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With the narrow hooded style lugs, this watch most definitely looks best with its OEM bracelet. I’ve seen two bracelet variations, the angled oyster-like type that are pictured on my examples here, and also a fishbone style. I’m not sure why some came with one type or the other, perhaps it depended on the dial badging and/or the market they were delivered to. The endpieces are specifically designed to fit the unusual lugs, and they do so with a perfect flush fit. The bracelets that I have are stamped with the “5 Sports Speed-Timer” logo on the deployant buckle, which is a nice touch.

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The buckles also feature a spring-loaded extension that makes them an easy fit on just about any wrist. Sadly, like many vintage bracelet designs, these are folded steel links and are not of the stoutest nature. As a result, not all examples of the 0030 have survived with their bracelet intact. I’ve seen many of these on different types of aftermarket straps and bracelets, and some may look ok, but really this is a watch that cries out for its intended bracelet. These bracelets are nearly impossible to find by themselves, so if you’re looking for this watch, be sure it comes with one.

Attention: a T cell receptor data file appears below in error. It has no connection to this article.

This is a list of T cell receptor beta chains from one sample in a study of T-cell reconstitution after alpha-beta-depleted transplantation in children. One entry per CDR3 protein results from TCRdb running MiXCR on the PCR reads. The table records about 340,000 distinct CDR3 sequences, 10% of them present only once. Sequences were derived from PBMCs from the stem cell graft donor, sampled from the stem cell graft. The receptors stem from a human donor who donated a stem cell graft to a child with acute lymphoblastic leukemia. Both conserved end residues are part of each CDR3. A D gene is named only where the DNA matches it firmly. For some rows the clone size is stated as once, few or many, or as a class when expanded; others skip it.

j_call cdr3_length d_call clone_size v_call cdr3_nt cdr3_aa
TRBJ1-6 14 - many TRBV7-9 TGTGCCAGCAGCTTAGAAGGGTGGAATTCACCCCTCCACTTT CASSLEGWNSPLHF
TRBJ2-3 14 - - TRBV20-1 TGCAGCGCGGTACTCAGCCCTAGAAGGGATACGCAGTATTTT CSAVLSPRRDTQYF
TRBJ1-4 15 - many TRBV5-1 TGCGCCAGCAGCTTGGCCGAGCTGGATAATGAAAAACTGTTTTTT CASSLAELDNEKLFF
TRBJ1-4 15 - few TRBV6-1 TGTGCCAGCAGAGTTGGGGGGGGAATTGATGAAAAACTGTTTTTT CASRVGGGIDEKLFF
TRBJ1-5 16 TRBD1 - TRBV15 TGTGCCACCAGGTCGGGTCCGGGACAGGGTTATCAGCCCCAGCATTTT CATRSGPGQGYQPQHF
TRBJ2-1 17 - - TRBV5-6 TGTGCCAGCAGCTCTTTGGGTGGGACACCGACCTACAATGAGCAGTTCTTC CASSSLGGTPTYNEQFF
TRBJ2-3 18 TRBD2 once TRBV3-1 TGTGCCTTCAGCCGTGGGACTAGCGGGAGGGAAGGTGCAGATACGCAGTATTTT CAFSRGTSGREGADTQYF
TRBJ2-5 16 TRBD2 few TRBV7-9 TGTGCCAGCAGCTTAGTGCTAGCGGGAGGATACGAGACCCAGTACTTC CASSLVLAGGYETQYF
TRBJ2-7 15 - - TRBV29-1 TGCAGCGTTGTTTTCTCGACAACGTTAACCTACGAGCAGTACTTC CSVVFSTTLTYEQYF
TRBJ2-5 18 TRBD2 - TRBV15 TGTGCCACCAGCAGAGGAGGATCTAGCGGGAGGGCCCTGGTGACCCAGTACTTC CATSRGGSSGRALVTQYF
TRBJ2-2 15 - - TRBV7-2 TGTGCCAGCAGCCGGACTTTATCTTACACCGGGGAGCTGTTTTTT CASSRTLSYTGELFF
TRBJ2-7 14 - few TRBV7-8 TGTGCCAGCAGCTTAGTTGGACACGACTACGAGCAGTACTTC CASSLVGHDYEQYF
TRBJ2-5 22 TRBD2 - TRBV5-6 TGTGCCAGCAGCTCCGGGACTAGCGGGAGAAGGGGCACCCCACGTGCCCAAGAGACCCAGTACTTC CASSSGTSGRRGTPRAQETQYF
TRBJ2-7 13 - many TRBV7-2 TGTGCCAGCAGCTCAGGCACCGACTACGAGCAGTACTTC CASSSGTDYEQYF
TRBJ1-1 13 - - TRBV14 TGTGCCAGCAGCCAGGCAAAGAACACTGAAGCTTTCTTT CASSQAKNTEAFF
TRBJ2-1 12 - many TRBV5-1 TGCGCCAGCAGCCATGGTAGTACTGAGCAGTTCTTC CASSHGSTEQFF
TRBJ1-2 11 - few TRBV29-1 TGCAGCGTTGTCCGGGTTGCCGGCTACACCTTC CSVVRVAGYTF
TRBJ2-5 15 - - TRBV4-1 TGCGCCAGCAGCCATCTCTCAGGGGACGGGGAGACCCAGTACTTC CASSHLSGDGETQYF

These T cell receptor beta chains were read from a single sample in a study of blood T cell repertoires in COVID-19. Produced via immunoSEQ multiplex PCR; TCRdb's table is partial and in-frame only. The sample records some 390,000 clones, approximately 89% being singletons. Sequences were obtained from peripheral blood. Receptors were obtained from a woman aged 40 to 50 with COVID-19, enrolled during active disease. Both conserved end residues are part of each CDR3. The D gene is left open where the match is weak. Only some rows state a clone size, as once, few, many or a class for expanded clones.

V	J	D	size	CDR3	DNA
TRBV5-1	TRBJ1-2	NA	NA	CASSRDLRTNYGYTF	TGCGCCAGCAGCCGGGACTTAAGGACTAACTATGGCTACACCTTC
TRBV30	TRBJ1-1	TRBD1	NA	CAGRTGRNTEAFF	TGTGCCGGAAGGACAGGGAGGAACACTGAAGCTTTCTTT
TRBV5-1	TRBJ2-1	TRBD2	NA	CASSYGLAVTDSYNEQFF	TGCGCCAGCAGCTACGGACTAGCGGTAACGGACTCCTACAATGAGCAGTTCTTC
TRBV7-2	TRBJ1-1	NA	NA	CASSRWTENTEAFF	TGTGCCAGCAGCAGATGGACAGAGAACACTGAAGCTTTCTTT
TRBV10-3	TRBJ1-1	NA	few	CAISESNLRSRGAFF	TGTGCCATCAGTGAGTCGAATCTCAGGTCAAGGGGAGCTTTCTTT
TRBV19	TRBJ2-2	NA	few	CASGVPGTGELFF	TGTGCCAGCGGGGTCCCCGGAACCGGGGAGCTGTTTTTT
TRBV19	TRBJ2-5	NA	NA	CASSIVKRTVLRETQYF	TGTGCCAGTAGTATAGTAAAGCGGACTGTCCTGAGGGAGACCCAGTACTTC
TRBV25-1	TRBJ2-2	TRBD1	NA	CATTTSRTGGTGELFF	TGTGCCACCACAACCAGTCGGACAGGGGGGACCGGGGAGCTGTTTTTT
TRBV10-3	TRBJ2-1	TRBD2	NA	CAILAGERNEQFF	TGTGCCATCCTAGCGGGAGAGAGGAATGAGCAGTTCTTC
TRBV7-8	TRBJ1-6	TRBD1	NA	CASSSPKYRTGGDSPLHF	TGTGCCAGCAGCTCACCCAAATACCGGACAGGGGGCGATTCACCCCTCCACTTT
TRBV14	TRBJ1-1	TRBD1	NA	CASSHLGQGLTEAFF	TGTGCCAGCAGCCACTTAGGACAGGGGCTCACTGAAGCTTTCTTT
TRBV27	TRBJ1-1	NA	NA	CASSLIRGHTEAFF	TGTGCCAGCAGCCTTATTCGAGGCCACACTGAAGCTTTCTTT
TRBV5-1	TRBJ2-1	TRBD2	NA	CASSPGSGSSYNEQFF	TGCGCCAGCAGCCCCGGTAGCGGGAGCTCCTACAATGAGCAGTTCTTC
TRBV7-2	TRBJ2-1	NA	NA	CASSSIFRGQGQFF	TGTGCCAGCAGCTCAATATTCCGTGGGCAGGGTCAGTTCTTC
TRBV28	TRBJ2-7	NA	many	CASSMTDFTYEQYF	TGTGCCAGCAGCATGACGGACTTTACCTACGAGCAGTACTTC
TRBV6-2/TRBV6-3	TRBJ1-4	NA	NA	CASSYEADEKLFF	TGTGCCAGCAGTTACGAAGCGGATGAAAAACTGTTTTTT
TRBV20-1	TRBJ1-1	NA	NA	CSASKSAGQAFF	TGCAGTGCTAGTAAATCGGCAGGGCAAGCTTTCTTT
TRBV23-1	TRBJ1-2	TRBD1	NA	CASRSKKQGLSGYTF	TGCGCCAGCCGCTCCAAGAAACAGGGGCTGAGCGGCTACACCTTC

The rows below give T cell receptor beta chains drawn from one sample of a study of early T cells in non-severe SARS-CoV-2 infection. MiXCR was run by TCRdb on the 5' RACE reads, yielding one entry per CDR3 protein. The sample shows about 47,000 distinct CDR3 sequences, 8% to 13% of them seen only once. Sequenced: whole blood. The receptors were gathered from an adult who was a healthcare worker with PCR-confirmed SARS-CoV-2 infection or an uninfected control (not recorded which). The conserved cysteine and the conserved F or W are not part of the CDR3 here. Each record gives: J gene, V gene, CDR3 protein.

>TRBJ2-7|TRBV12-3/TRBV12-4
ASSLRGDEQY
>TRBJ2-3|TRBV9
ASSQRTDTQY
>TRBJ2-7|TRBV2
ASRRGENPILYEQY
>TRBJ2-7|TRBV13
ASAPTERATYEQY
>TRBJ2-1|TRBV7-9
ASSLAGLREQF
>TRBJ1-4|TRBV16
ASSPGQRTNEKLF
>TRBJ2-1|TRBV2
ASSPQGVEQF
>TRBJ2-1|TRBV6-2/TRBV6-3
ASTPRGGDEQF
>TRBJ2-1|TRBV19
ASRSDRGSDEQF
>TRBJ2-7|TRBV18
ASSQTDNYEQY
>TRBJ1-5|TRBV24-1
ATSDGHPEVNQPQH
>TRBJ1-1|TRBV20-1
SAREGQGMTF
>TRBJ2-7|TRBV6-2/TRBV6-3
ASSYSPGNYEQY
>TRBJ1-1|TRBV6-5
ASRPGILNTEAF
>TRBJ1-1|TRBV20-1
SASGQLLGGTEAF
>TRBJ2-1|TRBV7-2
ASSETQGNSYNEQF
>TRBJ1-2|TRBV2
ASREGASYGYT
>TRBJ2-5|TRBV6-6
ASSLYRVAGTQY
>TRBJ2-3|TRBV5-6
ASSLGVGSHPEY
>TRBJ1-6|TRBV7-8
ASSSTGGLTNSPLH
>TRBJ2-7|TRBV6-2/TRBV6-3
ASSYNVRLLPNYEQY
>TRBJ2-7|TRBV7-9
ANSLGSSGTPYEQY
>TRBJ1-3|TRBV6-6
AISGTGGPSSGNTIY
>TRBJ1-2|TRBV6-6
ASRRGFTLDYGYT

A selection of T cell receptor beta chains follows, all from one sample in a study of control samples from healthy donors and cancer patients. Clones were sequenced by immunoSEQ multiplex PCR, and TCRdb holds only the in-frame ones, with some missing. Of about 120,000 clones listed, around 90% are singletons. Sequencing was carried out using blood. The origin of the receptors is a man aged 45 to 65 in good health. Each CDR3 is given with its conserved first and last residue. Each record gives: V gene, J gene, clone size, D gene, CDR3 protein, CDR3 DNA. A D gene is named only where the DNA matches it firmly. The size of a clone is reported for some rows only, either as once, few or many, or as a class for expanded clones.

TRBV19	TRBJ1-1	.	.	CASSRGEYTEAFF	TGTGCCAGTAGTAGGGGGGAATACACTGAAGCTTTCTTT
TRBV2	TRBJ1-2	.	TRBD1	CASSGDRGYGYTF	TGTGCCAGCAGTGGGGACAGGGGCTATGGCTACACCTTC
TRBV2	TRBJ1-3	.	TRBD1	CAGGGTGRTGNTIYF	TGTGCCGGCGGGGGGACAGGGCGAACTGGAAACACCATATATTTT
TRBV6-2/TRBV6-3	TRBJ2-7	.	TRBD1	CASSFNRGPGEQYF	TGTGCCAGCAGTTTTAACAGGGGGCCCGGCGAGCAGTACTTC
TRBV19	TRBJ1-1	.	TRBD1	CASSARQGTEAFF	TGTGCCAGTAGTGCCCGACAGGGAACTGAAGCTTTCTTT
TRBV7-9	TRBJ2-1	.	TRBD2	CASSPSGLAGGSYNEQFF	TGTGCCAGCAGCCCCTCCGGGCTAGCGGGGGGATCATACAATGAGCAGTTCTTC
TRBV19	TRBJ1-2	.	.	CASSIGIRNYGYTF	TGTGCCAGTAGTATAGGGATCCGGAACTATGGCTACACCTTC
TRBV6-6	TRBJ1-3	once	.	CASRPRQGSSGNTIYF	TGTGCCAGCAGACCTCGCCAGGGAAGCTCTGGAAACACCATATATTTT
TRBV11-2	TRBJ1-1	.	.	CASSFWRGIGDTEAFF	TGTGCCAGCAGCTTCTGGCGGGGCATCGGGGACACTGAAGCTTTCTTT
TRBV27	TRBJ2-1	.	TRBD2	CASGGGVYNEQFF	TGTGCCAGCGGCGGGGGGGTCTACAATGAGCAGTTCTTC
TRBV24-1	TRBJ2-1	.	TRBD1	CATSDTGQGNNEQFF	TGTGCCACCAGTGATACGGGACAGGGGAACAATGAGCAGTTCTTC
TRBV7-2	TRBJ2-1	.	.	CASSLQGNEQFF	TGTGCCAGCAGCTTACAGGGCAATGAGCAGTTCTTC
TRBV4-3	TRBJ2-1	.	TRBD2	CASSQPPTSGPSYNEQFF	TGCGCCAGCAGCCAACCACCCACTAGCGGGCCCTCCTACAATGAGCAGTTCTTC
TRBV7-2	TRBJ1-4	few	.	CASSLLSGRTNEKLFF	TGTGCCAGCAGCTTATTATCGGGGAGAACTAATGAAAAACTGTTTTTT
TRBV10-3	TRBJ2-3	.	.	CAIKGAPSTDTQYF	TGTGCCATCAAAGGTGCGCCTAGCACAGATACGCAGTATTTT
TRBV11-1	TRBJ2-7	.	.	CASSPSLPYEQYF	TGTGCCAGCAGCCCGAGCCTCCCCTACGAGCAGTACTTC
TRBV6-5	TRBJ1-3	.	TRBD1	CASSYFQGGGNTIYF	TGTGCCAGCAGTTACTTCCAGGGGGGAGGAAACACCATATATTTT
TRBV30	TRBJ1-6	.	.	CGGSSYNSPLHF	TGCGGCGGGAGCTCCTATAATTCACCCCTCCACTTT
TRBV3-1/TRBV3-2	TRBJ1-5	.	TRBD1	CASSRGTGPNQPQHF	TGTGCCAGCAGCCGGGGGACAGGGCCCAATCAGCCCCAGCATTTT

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The crystal on this model is made of the proprietary Seiko hardened mineral glass Hardlex. Like most of the Hardlex crystals, it has a flat top with a nice sharp edge that is a chip magnet. NOS crystals can be found though, so don’t pass on a nice example of the 0030 just because of a scratched or chipped crystal. The crystal sits on an “L” shaped gasket seated in the case, and is held on with a snap-on retaining ring with the snap-on bezel over top. The beauty of this design is that the crystal gasket can be replaced (NOS ones can be found and there are quality repros out there), as well as caseback, crown stem and pusher gaskets, making it a fairly straightforward job to insure a solid water resistance. That said, you wouldn’t catch me swimming with mine despite have changed out all the gaskets. It just provides some peace of mind when wearing them out and about.